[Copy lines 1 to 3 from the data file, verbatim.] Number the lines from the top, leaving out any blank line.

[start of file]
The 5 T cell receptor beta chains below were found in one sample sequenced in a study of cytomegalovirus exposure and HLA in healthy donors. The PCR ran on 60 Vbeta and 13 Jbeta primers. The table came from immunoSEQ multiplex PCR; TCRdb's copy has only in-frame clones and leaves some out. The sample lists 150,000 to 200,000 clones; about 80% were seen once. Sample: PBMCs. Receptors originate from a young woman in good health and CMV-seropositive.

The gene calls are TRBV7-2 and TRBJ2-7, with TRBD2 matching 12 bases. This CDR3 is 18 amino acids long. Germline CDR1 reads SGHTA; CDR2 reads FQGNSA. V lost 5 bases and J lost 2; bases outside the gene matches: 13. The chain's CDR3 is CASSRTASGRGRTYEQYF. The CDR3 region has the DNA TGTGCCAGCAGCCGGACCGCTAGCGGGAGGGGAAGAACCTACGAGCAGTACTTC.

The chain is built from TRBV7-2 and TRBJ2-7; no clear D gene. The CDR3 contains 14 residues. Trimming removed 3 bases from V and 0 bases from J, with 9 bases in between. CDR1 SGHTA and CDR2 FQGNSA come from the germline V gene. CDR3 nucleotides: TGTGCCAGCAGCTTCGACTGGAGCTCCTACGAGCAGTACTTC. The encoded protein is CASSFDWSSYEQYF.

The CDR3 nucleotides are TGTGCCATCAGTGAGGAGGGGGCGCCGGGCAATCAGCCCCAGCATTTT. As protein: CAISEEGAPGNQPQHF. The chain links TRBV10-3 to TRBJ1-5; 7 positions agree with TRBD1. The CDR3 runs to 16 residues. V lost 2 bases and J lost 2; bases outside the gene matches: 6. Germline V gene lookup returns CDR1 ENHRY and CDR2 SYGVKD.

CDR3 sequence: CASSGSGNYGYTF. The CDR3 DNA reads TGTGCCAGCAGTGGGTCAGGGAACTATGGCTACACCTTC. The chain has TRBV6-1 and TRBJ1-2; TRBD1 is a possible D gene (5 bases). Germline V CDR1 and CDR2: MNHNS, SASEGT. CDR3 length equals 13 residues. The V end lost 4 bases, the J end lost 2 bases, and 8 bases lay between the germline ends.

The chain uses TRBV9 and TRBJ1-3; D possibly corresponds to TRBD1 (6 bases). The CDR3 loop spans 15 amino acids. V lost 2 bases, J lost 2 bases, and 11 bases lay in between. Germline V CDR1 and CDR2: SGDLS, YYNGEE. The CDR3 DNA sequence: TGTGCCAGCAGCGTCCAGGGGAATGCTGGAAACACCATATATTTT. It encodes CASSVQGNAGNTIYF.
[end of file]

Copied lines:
The 5 T cell receptor beta chains below were found in one sample sequenced in a study of cytomegalovirus exposure and HLA in healthy donors. The PCR ran on 60 Vbeta and 13 Jbeta primers. The table came from immunoSEQ multiplex PCR; TCRdb's copy has only in-frame clones and leaves some out. The sample lists 150,000 to 200,000 clones; about 80% were seen once. Sample: PBMCs. Receptors originate from a young woman in good health and CMV-seropositive.

The gene calls are TRBV7-2 and TRBJ2-7, with TRBD2 matching 12 bases. This CDR3 is 18 amino acids long. Germline CDR1 reads SGHTA; CDR2 reads FQGNSA. V lost 5 bases and J lost 2; bases outside the gene matches: 13. The chain's CDR3 is CASSRTASGRGRTYEQYF. The CDR3 region has the DNA TGTGCCAGCAGCCGGACCGCTAGCGGGAGGGGAAGAACCTACGAGCAGTACTTC.

The chain is built from TRBV7-2 and TRBJ2-7; no clear D gene. The CDR3 contains 14 residues. Trimming removed 3 bases from V and 0 bases from J, with 9 bases in between. CDR1 SGHTA and CDR2 FQGNSA come from the germline V gene. CDR3 nucleotides: TGTGCCAGCAGCTTCGACTGGAGCTCCTACGAGCAGTACTTC. The encoded protein is CASSFDWSSYEQYF.